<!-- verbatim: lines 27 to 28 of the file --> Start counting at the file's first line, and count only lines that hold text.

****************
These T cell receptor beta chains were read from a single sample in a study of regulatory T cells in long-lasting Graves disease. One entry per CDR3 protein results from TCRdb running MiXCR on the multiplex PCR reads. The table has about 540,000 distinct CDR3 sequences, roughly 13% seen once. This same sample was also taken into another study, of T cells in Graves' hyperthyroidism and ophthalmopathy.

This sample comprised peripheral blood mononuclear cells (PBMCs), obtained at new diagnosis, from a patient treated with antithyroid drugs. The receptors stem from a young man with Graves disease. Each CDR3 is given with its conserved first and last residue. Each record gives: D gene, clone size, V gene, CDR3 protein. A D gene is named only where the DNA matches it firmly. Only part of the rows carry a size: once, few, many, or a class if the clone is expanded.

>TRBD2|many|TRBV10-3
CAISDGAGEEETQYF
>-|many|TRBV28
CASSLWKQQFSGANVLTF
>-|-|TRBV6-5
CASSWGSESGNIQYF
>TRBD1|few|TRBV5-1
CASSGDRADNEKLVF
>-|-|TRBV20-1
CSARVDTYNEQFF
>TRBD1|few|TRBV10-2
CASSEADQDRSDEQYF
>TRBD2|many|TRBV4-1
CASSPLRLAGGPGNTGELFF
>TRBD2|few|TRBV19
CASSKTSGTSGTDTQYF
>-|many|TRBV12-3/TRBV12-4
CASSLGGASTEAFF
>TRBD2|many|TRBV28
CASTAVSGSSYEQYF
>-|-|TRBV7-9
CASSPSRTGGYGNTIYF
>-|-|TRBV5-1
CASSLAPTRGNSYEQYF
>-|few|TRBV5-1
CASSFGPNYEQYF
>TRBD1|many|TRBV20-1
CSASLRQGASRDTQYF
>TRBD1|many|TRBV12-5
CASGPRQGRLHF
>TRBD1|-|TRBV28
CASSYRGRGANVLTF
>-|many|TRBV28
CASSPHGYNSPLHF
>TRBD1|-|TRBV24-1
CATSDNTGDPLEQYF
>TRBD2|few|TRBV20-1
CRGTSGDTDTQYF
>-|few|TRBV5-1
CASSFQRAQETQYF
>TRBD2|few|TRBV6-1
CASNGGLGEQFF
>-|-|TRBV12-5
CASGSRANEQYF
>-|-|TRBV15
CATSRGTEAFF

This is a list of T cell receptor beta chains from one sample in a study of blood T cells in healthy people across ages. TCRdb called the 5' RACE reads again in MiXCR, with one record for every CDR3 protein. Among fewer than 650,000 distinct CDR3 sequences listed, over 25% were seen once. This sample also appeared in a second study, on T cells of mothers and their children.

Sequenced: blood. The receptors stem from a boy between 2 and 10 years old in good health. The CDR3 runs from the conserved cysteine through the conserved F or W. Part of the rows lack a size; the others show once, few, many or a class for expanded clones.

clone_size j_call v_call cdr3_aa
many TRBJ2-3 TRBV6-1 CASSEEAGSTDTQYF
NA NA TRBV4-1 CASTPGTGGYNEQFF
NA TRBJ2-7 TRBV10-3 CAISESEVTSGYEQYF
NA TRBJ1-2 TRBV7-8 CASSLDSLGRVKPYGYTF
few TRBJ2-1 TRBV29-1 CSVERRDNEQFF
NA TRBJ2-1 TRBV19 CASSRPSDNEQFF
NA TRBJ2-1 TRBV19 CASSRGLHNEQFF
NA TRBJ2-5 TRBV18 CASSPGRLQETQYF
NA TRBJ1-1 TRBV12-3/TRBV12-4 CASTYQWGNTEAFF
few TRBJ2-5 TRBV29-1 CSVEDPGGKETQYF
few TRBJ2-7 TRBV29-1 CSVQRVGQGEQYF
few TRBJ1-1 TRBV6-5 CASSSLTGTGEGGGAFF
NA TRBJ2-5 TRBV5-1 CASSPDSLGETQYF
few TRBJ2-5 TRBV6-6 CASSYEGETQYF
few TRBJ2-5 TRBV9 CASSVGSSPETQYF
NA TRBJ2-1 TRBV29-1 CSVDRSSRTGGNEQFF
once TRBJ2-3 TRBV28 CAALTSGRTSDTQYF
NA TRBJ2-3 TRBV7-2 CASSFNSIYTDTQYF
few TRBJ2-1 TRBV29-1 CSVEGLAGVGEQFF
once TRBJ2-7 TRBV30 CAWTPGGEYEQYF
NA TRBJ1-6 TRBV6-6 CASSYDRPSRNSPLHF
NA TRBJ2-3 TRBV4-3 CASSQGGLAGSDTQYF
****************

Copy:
>-|few|TRBV5-1
CASSFGPNYEQYF